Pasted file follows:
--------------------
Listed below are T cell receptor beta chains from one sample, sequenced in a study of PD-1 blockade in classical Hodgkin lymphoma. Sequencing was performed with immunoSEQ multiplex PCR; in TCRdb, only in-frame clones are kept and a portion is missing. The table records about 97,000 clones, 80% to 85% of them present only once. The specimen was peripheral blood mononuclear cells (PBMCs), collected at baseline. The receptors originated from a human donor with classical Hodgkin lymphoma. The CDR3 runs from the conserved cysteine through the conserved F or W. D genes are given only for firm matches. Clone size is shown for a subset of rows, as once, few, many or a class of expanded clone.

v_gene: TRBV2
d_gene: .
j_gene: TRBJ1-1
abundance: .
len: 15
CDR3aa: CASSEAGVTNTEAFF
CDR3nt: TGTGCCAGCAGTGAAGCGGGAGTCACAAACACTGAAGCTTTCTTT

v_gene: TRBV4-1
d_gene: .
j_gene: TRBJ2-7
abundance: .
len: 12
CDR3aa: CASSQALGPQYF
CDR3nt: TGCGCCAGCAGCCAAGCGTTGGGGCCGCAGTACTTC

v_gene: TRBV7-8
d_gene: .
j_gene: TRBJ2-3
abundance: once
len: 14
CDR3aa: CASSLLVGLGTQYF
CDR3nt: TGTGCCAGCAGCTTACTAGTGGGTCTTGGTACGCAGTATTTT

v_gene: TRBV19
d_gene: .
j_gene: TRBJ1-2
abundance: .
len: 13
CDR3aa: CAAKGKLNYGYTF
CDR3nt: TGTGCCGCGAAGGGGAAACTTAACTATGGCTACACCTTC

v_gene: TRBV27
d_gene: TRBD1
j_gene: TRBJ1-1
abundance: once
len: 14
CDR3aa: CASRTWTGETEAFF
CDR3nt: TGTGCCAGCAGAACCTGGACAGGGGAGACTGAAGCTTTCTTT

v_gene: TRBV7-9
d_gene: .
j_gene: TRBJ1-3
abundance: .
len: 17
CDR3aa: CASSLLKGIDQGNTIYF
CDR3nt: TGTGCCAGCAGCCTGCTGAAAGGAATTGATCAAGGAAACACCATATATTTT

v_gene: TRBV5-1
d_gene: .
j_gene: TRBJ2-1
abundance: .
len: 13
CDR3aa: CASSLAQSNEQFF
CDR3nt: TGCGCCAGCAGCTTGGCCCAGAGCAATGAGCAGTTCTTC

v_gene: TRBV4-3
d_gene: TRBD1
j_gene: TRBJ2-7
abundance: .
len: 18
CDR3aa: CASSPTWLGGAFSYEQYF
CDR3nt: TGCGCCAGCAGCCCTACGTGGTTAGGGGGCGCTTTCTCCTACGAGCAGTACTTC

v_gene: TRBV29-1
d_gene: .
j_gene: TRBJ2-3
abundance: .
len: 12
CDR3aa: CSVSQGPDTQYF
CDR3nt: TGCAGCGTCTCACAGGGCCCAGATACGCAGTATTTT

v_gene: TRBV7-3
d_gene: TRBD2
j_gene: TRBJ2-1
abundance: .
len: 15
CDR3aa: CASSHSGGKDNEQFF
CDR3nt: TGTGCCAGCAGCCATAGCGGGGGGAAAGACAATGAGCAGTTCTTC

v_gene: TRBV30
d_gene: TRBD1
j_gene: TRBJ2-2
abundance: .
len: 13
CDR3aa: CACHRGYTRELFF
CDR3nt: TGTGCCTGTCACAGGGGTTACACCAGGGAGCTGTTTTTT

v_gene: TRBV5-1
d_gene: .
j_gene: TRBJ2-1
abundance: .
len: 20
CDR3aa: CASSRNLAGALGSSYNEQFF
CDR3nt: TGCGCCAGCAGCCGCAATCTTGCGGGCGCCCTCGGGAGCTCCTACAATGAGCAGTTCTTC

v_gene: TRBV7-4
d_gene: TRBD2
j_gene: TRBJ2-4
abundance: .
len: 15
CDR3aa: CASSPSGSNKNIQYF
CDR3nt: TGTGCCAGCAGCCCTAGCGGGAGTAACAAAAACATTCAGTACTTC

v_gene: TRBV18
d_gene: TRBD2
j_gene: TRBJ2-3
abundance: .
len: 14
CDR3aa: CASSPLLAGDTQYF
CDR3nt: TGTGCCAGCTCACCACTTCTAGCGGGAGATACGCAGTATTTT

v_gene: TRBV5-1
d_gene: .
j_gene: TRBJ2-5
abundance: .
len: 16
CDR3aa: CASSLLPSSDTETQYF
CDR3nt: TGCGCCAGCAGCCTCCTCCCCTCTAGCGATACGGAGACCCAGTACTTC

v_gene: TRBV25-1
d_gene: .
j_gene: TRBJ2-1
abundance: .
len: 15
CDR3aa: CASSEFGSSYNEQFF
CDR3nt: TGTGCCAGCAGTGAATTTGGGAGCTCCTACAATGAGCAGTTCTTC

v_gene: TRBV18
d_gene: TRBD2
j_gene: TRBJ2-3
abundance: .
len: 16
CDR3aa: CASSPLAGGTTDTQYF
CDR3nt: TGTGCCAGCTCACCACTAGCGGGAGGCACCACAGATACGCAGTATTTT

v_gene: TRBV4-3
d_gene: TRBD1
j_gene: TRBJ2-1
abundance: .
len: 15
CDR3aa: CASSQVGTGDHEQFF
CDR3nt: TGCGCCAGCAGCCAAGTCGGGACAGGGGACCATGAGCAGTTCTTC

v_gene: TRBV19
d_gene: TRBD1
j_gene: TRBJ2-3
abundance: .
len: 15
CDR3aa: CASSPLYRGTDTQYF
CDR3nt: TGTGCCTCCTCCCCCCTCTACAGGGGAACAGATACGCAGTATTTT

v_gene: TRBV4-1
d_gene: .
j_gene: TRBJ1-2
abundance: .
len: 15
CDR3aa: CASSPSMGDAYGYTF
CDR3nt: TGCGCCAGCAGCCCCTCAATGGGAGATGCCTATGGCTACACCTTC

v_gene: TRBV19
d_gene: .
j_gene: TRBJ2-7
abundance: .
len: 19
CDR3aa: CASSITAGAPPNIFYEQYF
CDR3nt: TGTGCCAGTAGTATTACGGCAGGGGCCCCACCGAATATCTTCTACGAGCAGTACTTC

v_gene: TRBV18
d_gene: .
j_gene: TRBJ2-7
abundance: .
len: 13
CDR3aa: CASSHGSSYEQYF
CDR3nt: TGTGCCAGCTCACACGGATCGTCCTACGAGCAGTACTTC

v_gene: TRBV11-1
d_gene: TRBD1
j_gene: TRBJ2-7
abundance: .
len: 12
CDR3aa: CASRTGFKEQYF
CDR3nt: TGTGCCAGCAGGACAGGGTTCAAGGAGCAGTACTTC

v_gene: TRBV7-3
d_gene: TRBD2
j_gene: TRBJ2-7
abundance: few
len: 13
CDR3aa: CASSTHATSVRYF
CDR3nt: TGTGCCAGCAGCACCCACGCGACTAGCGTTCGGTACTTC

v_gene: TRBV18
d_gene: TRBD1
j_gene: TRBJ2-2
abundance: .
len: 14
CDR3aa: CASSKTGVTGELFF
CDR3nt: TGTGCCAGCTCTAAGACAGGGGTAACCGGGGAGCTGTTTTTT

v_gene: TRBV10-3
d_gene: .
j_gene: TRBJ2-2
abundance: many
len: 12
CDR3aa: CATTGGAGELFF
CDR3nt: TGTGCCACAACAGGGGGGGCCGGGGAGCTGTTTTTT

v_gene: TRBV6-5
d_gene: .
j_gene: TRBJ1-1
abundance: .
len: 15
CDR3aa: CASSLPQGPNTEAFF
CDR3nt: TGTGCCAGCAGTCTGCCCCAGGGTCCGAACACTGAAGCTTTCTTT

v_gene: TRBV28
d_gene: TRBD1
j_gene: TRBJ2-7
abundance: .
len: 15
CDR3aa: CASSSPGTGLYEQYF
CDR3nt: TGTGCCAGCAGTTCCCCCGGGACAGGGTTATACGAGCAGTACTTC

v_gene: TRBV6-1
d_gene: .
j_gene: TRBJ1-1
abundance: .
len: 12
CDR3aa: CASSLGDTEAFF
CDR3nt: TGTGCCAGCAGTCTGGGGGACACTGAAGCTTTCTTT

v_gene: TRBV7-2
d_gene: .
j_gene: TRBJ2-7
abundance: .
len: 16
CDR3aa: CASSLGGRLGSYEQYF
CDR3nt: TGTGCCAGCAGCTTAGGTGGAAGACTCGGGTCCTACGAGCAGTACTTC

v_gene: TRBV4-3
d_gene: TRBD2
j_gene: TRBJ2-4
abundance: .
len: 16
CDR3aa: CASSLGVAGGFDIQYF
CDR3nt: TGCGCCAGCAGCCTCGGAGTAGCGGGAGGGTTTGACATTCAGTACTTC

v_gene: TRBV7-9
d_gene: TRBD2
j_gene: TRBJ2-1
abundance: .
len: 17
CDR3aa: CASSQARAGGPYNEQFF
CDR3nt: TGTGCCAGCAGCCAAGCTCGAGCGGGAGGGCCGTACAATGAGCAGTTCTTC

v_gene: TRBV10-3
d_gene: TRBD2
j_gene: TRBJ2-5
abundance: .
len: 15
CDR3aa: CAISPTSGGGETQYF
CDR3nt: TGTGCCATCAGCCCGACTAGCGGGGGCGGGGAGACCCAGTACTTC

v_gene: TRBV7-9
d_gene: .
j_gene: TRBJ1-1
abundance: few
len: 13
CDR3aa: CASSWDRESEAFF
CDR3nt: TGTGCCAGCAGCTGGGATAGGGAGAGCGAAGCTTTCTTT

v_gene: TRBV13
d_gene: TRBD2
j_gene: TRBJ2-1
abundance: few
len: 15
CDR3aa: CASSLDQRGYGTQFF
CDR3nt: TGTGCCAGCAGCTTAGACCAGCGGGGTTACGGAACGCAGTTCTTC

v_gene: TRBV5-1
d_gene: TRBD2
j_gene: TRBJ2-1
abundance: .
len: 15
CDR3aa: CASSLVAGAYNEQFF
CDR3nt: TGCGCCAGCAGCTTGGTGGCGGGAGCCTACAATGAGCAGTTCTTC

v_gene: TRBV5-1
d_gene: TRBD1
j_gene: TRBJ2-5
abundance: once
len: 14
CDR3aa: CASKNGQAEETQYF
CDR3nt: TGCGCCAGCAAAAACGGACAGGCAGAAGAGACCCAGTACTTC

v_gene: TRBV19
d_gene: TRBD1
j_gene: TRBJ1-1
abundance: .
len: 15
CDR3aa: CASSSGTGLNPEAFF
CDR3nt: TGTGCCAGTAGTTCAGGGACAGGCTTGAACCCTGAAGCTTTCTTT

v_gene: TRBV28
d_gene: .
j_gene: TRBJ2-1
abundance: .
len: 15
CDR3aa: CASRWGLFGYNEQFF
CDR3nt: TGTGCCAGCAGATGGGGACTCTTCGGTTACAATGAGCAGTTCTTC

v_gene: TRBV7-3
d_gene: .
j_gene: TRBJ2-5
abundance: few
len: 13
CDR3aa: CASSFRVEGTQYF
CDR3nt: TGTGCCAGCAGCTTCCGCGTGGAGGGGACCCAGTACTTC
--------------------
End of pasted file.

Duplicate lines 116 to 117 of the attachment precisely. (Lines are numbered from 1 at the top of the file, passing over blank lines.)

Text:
j_gene: TRBJ2-3
abundance: .